Don’t get ‘sucked back in’: Fund manager says investors should learn from past bear markets
The stock market bounce in recent days is just a relief rally and investors should avoid getting sucked back in, according to Trevor Greetham, head of multi-asset at Royal London Asset Management.
The positive momentum for global stocks looked set to continue on Monday, after the Dow Jones Industrial Average climbed 2.7% on Friday, and both the S&P 500 and Nasdaq Composite added more than 3%. The pan-European Stoxx 600 index, meanwhile, jumped by 2.6% on Friday, its best day for more than three months, and continued its rise on Monday.
However Greetham from Royal London, which had over $200 billion in assets under management at the end of 2021, is far from convinced that a downward trend is over.
“We still think we’re in a bear market and we think that this is as you describe it, a relief rally, and what we’ve seen so far is just the interest rate-driven part of that bear market,” Greetham told CNBC’s “Squawk Box Europe” on Monday, highlighting that a fall in commodity prices had likely eased expectations for central bank interest rate hike requirements.
The S&P 500 is still down almost 18% year-to-date, while the Stoxx 600 had shed around 15% by mid-afternoon in Europe on Monday.
In terms of the duration of the bear market, Greetham suggested investors look to other “central bank-inspired bear markets” such as the 2007-09 financial crisis, the early 2000s after the dotcom bubble burst, and the early 90s.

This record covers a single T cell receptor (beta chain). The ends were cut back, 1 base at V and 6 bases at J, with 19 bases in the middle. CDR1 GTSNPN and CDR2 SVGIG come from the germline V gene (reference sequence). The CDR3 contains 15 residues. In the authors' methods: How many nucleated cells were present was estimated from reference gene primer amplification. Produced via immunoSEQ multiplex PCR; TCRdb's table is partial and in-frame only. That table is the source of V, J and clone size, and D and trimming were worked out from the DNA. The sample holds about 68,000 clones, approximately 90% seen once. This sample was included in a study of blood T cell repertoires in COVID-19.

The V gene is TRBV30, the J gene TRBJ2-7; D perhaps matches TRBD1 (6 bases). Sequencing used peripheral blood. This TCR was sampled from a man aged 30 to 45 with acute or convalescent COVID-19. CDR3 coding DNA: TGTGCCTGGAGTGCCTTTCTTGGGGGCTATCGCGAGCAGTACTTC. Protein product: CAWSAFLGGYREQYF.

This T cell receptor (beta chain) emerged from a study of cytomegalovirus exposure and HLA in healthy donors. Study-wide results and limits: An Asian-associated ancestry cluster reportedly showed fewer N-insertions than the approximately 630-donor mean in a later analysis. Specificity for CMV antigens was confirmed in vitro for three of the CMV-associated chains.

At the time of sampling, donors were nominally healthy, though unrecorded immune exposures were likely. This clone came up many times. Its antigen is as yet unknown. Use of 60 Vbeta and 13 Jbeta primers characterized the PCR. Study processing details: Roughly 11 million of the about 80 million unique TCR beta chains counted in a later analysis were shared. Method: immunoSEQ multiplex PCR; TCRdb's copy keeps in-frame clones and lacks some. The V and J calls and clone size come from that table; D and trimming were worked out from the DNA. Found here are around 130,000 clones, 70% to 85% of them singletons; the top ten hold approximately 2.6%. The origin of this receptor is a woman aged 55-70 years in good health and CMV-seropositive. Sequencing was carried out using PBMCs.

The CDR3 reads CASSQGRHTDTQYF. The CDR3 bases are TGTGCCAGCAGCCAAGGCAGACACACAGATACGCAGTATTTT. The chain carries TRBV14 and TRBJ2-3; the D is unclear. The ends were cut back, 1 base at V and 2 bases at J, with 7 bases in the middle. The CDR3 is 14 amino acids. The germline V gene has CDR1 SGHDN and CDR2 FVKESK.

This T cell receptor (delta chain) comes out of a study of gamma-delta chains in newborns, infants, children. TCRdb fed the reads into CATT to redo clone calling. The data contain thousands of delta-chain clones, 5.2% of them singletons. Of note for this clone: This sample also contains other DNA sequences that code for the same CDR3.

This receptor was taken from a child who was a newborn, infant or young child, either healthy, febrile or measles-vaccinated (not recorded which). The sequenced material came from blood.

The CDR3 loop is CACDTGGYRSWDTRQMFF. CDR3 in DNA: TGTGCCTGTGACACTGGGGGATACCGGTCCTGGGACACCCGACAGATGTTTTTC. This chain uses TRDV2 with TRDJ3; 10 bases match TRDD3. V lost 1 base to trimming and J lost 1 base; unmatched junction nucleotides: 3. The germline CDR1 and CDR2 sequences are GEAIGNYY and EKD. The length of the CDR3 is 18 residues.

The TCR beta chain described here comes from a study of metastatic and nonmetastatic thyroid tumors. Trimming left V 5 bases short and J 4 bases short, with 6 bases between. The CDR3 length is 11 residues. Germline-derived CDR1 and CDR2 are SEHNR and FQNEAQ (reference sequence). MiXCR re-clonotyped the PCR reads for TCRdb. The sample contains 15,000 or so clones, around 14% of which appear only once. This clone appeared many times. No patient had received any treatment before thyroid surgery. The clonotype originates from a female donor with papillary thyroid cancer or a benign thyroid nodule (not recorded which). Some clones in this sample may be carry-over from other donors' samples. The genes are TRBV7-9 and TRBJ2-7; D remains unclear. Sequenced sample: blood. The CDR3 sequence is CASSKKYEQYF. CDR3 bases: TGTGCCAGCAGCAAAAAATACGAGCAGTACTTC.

“You had two- or three-year bear markets in stocks and we’ve had six months so far, so earnings are the next problem. Central banks do need to squeeze inflation down and that means creating spare capacity, and this could be quite a long, grinding period,” he said.
“All the biggest up days are in bear markets, so don’t get too sucked back into markets, I would say. This rally could persist a bit longer, but don’t think this is the end of the bear market – I think there’s quite a bit more time to run through, and you’ve got to be tactical and you’ve got to be diversified.”
Another possible source of market relief last week came from the University of Michigan’s Surveys of Consumers, which showed that consumers expect inflation to rise at a 5.3% annualized rate as of the end of June — down from a preliminary reading released earlier this month.
Central banks across major economies have begun sharp rate hiking cycles in a bid to rein in inflation running at multi-decade highs, prompting speculation that aggressive monetary policy tightening could tip an already slowing economy into recession.
Greetham agreed that inflation in the U.S. will begin to come down soon as a result of the Federal Reserve’s policy tightening and longer-term commitment to temper consumer price increases. However, he reiterated that the second phase of the bear market is yet to come.
“We’ve been in stagflation with a slowdown and rising inflation, but we think we’re going to continue to be in slowdown as inflation comes down, because central banks are going to need it to come down a long way,” he said.
“So policy will be held quite tight, rates will go quite a lot higher even if inflation is coming down, and that’s a problem for stocks, because when you look at prior recessions, stock markets haven’t usually properly troughed out until the unemployment rate has peaked.”
Greetham pointed out that the U.S. jobs markets remains relatively strong, suggesting that it could be another year or possibly two before a sustained recovery begins to form.
However, he said it was “understandable” that the market had seized on the better inflation figures during the transition period between the “phase one interest rate bear market” and “phase two earnings bear market.”